• National Aboriginal and Torres Strait Islander Health Performance Framework (to commence 2005-06)
    • Implementation of the National Strategic Framework for Aboriginal and Torres Strait Islander Social and Emotional Wellbeing (to commence 2006-07)
    • Aboriginal and Torres Strait Islander Substance Abuse Programs (to commence 2006-07)
    • Aged Care Strategy for Aboriginal and Torres Strait Islander people - Residential Care (reserve topic)
    • Australian Hearing Special Program for Indigenous Australians (reserve topic)
    • Eye Health Program (reserve topic)

    Human Services Portfolio

    • Centrelink Agents (reserve topic)

    Immigration and Multicultural and Indigenous Affairs Portfolio

    • Audit of Native Title Representative Bodies (in progress at 1 July 2005)
    • Audit of Indigenous Coordination Centres (to commence 2006-07)

    Torres Strait Regional Authority

    • Torres Strait Regional Authority Audit (in progress at 1 July 2005)
    • Torres Strait Regional Authority CDEP (to commence 2006-07)
    • Torres Strait Regional Authority - Housing and Environmental Health Infrastructure (reserve topic)

    Indigenous Land Corporation

    • Assistance in the Acquisition and Management of Land (to commence 2006-07)
    • Aboriginal Benefits Accounts (reserve topic)

    The evaluations conducted by OEA(IP), as well as those by the Australian National Audit Office, relate to specific Indigenous programs. At this stage it is not planned that there be any independent evaluation of the system wide operation of key aspects of the new arrangements. For example, there are no evaluations planned of the effectiveness of whole of government coordination through the operation of Indigenous Coordination Centres or processes relating to Shared Responsibility Agreements. In light of the complexity of the new approach, it would be beneficial for there to be an independent review of the systemic issues relating to the new arrangements over the next two years.

    Linking the new arrangements to the Overcoming Indigenous Disadvantage Framework269

    In July 2005, the Productivity Commission on behalf of the Steering Committee for the Review of Government Service Provision released the second report against the Overcoming Indigenous Disadvantage Framework. The report:

    documents outcomes for Indigenous people within a framework that has both a vision of what life should be for Indigenous people and a strategic focus on areas that need to be targeted if that longer-term vision is to be realised. It can therefore provide governments with information needed to assess whether their policy interventions are having the intended impacts.270

    The National Framework of Principles for Delivering Services to Indigenous Australians endorsed by the Council of Australian Governments in June 2004 commits governments to 'continue to measure the effect of the COAG commitment through the jointly-agreed set of indicators' in this report.271

    The Overcoming Indigenous Disadvantage report is significant because of:

    its endorsement by COAG as an ongoing vehicle for monitoring Indigenous disadvantage and the impact of policy. It has had a direct link to broad policy development and review which no other report has had. The second distinguishing feature of this reporting exercise is its strategic two-tier framework. At the top is a shared vision of what life should be for Indigenous people, with headline indicators that can tell us the extent to which it is being realised. That is not so unusual. If reporting stopped there it would be adding much to what is available elsewhere. But the Report does more than this. It contains a second tier of information that focuses on areas where things need to change if the vision is to be realised. And, again, it provides a selection of indicators within those 'strategic change areas' to help us assess whether that is happening.272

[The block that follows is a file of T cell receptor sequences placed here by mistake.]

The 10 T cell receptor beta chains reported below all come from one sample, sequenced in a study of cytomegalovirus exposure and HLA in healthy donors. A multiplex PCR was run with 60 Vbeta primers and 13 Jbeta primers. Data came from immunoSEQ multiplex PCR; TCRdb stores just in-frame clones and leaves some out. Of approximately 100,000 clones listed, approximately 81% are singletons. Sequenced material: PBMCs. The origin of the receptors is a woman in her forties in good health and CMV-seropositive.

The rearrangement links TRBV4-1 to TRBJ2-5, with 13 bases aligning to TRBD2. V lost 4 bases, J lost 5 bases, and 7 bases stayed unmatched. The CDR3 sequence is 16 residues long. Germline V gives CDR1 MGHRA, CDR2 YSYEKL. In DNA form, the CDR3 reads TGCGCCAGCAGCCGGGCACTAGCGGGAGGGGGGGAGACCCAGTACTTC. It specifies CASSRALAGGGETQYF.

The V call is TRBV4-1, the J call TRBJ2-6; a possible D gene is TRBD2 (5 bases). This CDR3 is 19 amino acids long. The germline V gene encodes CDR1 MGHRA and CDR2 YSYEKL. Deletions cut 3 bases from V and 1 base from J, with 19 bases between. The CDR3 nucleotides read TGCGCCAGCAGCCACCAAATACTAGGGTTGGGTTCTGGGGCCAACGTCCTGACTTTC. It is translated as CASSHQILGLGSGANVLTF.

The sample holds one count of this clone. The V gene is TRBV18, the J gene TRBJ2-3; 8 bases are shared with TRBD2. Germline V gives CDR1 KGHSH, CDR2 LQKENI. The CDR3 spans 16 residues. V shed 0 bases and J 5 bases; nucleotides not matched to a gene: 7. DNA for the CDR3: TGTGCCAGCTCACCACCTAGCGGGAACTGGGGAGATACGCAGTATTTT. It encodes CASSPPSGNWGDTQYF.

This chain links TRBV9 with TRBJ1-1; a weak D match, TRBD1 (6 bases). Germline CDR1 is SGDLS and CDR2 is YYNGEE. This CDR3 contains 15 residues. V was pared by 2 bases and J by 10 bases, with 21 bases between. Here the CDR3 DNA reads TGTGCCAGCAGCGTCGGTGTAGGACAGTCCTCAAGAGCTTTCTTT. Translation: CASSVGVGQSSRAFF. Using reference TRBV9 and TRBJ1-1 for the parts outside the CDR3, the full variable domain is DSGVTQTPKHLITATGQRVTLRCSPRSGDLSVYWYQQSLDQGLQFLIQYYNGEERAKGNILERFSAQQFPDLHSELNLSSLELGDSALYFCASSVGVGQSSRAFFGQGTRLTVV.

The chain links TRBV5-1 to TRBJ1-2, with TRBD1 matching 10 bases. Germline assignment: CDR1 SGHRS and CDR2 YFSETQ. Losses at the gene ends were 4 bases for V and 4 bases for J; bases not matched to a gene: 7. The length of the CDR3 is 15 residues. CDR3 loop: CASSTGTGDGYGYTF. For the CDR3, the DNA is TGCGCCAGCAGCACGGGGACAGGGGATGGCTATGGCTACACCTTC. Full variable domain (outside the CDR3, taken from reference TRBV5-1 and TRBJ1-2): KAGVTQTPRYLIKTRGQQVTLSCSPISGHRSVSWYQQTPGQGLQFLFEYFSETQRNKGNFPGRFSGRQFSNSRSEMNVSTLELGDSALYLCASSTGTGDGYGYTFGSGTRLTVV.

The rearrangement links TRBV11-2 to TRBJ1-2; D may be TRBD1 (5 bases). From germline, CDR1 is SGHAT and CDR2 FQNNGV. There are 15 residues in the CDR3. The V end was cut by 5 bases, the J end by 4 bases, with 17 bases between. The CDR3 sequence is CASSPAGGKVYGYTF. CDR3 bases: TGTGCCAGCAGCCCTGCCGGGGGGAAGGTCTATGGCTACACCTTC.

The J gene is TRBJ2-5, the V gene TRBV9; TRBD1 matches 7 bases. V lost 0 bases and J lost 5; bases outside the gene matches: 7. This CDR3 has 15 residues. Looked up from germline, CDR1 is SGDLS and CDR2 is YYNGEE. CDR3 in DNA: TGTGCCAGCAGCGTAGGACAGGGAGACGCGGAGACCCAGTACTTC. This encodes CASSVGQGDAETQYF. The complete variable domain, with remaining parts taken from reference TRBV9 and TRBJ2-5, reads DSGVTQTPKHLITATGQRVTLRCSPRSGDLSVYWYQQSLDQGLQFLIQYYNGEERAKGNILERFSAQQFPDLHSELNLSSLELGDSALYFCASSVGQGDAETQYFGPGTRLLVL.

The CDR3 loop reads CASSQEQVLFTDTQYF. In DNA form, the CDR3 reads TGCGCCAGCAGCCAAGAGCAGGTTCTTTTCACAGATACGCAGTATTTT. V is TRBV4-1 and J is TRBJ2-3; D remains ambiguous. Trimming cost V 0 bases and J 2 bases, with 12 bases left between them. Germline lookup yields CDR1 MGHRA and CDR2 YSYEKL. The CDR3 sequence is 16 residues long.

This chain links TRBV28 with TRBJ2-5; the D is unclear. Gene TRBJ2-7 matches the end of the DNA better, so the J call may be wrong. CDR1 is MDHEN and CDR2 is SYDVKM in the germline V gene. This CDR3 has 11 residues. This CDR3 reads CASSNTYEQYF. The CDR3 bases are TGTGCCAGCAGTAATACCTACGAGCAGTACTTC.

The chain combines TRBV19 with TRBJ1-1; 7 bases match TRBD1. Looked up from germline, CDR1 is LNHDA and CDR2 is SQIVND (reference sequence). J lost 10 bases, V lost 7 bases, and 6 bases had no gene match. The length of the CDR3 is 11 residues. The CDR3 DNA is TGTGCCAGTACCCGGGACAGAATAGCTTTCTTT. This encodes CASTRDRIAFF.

The reporting framework embodies a vision -committed to by all governments - that Indigenous people will one day enjoy the same overall standard of living as other Australians. They will be as healthy, live as long, and participate fully in the social and economic life of the nation.273

    This vision is consistent with a human rights approach, which emphasises the importance of providing equality of opportunity. The human rights system:

    • emphasises the accountability of governments for socio-economic outcomes by treating equalisation as a matter of legal obligation, to be assessed against the norms established through the human rights system; and
    • requires governments, working in partnership with Indigenous peoples, to demonstrate that they are approaching these issues in a targeted manner, and are accountable to the achievement of defined goals within a defined timeframe.

    This second element is known as the 'progressive realisation' principle. The content of this principle is set out in Chapter 2 of this report in relation to the right to health. It requires governments 'to take steps,... to the maximum of its available resources, with a view to achieving progressively the full realization of (economic, social and cultural) rights... by all appropriate means.'274 It is required that these steps should be deliberate, concrete and targeted as clearly as possible towards meeting human rights obligations including equalisation between racial groups.

    The progressive realisation principle has two main strategic implications. It recognises that the full realisation of human rights may have to occur in a progressive manner over a period of time, reflecting the scarcity of resources or funds. And it allows for setting priorities among different rights at any point in time since the constraint of resources may not permit a strategy to pursue all rights simultaneously with equal vigour.